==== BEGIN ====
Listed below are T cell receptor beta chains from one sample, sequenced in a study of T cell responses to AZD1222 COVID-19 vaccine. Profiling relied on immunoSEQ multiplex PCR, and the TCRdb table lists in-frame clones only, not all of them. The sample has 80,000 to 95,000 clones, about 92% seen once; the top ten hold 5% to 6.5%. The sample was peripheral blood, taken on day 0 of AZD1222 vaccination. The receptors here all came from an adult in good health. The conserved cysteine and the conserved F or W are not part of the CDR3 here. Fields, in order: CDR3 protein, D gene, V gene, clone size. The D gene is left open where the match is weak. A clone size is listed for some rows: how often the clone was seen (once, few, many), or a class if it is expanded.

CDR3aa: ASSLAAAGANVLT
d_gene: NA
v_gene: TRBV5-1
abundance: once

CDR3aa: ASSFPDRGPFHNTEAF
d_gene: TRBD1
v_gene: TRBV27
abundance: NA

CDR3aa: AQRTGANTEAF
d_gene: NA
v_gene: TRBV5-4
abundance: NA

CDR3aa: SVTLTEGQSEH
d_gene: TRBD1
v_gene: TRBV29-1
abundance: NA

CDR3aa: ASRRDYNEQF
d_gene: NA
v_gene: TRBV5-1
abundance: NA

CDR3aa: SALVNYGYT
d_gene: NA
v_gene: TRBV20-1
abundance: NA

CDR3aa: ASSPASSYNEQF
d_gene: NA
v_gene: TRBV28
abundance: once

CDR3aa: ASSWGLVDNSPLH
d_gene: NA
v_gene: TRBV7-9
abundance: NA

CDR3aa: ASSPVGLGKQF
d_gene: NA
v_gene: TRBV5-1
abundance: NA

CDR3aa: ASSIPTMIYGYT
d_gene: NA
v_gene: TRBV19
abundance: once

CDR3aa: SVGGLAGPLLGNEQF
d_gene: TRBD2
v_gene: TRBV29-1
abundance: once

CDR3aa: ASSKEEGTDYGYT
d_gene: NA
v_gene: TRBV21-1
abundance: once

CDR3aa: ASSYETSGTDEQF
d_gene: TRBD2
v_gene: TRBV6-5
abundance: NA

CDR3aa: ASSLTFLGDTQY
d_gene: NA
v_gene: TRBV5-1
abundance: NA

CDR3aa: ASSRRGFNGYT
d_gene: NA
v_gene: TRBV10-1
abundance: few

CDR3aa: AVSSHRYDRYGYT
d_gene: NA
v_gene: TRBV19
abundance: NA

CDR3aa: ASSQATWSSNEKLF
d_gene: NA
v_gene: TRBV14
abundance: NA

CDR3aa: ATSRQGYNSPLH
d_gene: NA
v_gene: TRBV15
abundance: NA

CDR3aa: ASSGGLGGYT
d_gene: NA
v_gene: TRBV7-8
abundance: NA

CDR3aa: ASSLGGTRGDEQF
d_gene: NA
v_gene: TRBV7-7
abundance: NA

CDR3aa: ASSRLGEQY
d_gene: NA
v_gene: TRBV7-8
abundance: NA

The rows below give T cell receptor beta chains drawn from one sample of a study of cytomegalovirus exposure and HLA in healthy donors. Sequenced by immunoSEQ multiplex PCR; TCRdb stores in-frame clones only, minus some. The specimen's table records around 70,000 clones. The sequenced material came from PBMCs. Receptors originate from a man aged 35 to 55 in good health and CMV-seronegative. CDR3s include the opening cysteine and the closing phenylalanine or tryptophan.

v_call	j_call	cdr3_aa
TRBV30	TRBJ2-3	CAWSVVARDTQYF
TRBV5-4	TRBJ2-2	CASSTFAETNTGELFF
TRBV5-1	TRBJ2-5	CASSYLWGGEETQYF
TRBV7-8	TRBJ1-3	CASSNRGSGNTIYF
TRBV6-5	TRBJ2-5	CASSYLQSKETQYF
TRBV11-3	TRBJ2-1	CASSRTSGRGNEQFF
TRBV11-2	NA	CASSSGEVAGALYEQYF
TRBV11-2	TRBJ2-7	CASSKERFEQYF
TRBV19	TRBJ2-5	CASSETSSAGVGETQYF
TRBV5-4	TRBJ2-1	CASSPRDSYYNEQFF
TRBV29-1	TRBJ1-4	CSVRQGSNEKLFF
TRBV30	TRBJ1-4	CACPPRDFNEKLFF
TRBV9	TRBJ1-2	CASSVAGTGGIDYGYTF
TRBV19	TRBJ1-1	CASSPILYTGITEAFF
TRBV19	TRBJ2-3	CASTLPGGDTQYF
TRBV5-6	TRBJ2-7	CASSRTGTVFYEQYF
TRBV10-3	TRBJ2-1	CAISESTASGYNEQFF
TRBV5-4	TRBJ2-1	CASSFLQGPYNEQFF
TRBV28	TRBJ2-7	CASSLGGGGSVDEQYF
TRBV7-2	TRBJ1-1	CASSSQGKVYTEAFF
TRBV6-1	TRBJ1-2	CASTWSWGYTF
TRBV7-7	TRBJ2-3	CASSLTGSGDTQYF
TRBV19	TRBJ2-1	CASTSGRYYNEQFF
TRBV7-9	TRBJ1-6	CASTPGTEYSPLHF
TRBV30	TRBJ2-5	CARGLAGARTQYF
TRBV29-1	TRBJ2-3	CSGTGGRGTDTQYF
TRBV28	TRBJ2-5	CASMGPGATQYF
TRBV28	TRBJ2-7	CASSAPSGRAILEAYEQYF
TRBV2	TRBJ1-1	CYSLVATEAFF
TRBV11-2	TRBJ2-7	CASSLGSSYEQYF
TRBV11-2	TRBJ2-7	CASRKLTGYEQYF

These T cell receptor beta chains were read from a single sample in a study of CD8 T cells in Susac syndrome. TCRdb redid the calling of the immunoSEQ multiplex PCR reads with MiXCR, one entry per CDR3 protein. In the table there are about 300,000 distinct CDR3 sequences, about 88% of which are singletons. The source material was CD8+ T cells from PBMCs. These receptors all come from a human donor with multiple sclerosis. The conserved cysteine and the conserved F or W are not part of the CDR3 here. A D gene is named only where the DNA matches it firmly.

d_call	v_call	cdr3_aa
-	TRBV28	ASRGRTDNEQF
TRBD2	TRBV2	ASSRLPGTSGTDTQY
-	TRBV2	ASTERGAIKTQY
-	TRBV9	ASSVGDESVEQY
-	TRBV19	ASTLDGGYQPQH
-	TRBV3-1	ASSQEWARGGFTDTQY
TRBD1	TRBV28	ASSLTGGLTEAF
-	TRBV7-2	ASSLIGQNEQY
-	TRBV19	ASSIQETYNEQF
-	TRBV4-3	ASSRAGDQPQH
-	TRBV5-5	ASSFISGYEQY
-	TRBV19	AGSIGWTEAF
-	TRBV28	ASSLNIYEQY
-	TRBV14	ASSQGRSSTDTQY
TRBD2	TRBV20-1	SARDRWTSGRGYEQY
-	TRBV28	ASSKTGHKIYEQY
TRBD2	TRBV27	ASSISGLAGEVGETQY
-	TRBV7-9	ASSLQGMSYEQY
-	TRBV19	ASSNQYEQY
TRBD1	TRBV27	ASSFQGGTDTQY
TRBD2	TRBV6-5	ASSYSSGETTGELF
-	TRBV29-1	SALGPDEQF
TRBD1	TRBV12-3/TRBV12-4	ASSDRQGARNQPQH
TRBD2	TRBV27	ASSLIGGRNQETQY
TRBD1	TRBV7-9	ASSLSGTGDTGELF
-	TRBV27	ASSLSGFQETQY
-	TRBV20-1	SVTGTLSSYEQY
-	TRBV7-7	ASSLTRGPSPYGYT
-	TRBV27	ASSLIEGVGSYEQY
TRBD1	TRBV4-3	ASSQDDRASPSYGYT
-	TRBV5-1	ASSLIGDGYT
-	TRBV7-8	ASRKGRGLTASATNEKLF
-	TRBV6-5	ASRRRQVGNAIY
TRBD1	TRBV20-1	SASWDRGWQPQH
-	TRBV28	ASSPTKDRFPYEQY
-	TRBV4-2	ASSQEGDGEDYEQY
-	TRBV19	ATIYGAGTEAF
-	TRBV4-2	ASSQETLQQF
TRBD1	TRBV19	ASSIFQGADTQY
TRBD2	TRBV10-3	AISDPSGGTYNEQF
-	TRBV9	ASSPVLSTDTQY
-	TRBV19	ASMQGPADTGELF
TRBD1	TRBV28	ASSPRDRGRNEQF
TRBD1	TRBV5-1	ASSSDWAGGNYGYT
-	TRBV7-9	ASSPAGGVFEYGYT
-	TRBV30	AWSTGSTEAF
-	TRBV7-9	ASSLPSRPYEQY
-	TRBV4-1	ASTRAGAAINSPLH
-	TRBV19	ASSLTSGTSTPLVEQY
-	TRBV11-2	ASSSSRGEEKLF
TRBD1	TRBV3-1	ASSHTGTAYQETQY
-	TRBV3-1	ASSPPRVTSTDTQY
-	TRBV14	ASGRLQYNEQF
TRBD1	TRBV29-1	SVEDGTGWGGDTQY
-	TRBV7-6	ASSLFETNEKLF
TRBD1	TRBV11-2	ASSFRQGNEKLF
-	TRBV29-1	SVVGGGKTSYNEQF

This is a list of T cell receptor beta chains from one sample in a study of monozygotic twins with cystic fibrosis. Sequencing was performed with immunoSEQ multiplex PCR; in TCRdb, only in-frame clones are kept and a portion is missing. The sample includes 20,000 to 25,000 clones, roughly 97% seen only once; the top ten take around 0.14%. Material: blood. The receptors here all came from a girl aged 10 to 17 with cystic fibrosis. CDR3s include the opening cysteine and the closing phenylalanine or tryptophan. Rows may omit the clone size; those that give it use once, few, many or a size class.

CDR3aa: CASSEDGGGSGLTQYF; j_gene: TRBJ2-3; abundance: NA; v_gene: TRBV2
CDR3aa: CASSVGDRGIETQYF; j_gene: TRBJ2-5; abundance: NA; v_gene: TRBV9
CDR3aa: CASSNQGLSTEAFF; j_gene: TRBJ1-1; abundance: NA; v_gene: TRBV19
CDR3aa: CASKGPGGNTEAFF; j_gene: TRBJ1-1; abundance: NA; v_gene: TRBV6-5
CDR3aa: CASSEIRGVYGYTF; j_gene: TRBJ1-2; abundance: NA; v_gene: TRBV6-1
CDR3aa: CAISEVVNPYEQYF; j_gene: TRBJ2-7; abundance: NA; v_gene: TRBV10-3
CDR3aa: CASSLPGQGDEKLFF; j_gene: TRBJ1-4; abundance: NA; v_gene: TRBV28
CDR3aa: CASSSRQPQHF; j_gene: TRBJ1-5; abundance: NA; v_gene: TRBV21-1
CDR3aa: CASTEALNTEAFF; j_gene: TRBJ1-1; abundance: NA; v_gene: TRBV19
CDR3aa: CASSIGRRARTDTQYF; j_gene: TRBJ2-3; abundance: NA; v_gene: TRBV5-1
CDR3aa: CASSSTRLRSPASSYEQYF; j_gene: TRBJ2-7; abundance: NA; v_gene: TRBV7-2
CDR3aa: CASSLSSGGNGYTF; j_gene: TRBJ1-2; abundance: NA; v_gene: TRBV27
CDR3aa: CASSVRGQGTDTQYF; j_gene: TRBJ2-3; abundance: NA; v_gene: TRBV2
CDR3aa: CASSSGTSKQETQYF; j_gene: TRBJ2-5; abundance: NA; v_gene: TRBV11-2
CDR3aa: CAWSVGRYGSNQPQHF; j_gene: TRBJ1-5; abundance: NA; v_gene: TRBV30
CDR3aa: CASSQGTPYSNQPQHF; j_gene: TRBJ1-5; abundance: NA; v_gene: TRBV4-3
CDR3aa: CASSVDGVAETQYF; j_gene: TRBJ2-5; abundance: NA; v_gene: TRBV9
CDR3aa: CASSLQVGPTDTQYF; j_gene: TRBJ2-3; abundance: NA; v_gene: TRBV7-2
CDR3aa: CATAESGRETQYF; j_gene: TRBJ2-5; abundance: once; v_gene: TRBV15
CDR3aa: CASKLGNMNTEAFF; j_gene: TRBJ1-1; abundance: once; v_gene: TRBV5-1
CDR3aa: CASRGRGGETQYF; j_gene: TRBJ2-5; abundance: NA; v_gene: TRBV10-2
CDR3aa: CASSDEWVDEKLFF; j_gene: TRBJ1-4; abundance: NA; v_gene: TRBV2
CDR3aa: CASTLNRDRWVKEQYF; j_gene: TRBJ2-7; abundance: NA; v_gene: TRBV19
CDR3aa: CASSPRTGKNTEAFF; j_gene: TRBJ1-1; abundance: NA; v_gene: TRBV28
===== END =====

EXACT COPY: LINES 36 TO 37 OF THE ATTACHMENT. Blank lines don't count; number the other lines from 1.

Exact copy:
v_gene: TRBV5-1
abundance: NA